Recently finishing the Dark Horse Orchid series (what he considers his biggest professional achievement), is Scott Hepburn, artist on the current “The Enemy Within” Captain Marvel storyline. “It’s good to have it all done,” he says of Orchid, his collaboration with Rage Against the Machine’s Tom Morello. “It’s in print, there’s no undoing it.” A RAID member since 2007, Hepburn jokes about the circumstances around joining the studio. “They jumped me in, gang style. I was working at an animation studio and I wanted to draw comic books full time. I was living with Andy Belanger and friends with Ramón. Eric Kim used to be in the studio, so when he left I kind of fell into his spot.”
Hepburn enjoyed working in animation but quickly realized its limitations. “It’s great when you’re starting out, but there’s a certain ceiling to what you can do individually. I was doing background designs on a show called Grossology and it was a fun job but you plateau pretty quickly. I wanted more than that. I’d joined the studio while I was still at the animation company and used my weekends and after hours to do portfolio pages.” Hepburn also drew from studio-mates knowledge during that time. “Karl Kerschl, Cameron Stewart, Ramón and Andy Belanger helped me put together 6 or 8 sample pages. It didn’t happen as cleanly as I’d hoped. I spent probably two months treading water without much work and then as I was almost out of money, Dark Horse called. So it’s all worked out so far.”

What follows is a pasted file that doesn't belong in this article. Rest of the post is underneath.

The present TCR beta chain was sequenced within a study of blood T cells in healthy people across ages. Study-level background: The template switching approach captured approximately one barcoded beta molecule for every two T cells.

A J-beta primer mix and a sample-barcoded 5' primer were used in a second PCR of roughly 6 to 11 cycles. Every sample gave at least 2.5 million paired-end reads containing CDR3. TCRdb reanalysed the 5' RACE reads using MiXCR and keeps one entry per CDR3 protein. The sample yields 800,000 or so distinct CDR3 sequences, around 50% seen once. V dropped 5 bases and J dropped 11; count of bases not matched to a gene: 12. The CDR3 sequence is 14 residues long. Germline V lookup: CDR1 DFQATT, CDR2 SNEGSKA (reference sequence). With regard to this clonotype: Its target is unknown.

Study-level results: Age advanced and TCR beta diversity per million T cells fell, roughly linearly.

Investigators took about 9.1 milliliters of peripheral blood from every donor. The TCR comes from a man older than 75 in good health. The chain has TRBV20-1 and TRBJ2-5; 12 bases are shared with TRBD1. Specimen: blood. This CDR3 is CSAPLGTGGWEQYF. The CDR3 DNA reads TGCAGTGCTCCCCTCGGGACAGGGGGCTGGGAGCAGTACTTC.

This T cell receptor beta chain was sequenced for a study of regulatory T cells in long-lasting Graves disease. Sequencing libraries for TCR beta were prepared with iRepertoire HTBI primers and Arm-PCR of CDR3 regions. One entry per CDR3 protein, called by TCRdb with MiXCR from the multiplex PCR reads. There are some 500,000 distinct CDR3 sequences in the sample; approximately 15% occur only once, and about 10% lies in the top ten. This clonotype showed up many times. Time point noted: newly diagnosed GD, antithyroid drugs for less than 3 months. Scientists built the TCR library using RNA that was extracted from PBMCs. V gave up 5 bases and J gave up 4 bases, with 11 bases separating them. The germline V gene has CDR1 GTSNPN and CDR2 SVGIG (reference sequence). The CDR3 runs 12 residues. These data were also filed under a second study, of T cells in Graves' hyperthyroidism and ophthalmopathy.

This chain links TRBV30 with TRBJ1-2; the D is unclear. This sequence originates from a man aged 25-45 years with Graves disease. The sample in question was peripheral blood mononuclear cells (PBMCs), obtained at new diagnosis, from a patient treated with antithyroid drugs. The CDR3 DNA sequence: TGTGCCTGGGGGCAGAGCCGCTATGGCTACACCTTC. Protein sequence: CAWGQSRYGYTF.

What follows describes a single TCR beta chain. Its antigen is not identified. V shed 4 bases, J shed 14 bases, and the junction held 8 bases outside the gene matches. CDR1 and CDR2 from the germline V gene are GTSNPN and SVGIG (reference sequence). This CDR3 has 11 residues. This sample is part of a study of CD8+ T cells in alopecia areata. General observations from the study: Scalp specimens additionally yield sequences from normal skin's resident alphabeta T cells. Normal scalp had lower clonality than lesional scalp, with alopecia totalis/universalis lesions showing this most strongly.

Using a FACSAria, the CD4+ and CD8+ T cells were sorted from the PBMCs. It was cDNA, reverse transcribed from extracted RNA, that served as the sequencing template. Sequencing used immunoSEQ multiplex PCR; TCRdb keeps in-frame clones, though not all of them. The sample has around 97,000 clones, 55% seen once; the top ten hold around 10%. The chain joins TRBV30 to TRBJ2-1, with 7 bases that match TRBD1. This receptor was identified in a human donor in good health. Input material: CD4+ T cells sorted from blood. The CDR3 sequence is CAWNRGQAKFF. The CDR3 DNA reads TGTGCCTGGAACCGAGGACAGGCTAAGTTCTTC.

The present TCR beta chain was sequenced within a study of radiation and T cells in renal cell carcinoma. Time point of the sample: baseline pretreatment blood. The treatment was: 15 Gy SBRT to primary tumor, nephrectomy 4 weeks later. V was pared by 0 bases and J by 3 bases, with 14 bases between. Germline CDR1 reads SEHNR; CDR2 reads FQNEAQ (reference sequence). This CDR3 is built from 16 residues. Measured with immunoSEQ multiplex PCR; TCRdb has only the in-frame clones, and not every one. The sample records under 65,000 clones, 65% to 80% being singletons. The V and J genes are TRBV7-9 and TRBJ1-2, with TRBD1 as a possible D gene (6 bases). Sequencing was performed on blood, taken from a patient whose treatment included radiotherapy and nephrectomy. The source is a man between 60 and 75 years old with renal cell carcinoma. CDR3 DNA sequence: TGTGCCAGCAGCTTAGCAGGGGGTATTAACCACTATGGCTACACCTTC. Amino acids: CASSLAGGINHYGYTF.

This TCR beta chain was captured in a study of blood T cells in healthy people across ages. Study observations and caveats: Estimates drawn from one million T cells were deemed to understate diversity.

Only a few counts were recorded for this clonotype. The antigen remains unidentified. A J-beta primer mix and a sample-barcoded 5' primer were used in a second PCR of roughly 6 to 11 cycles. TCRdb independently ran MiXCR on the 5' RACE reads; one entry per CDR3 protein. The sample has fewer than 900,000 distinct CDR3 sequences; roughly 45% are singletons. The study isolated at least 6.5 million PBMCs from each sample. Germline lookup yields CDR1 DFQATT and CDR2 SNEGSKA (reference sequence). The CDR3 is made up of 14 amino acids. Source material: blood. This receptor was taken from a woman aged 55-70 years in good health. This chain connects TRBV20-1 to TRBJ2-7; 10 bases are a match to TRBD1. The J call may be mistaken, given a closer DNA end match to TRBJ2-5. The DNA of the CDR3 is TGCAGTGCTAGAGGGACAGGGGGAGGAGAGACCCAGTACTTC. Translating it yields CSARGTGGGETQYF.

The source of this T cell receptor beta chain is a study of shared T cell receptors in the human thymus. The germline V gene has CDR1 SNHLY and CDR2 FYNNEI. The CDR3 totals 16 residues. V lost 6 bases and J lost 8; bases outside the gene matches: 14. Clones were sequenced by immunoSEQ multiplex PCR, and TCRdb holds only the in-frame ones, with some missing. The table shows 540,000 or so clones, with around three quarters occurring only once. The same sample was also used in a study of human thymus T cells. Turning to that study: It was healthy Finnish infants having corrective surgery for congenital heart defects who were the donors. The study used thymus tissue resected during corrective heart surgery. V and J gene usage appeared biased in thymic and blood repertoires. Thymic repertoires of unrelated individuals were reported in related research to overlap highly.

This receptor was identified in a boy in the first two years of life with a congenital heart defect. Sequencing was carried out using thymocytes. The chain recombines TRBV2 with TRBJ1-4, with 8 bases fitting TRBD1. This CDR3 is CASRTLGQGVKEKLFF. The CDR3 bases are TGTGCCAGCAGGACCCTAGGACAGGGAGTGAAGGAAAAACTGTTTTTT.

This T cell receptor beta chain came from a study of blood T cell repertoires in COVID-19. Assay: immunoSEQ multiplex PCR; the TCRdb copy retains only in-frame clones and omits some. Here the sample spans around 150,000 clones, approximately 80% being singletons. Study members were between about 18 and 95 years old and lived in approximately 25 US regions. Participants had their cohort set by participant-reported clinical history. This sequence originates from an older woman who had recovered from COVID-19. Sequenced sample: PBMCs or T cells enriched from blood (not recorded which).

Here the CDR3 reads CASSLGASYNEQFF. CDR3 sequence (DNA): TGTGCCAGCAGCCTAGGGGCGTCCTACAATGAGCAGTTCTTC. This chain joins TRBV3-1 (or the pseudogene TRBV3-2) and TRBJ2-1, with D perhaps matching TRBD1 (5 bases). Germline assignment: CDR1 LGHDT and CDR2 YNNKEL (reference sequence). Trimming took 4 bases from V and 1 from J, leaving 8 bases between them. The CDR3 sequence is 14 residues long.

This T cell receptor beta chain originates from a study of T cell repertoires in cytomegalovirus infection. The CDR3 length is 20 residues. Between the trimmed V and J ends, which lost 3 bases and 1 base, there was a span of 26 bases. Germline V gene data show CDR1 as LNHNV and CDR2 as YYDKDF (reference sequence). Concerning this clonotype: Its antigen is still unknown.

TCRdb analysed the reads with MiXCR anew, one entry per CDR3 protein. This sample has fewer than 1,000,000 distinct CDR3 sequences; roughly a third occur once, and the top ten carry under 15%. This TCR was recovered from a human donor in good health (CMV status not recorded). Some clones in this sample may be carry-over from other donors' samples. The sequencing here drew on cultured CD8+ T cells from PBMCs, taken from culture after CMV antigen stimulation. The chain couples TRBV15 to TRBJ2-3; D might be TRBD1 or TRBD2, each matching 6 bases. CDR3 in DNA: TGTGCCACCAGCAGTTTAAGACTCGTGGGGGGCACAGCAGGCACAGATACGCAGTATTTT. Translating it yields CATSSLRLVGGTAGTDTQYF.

Although Hepburn’s achievements (like all RAID members’) stand on their own, he recognizes the impact the studio has had on his success. “Being in a collective like this has cut five years off the front end of my career trying to get in and get contacts. It’s a big deal,” he admits. “Anyone who’s trying to do it alone, you don’t even know what you don’t know. You know what I mean? You know what you want to be doing, but you don’t know what’s in between you and that: what you’re missing or how many steps away you are from getting a job at DC or Dark Horse. When you’re amongst other professionals and you see what the job is and what’s required, you at least know what you’re lacking and can measure your skill-set better— what you need to do to prepare.” Being prepared involves being social. “Comic books is a global industry but a small world professionally. There’s maybe five or six real publishers and what, a hundred editors maybe? For the whole industry. So it’s really about knowing people,” Hepburn concludes.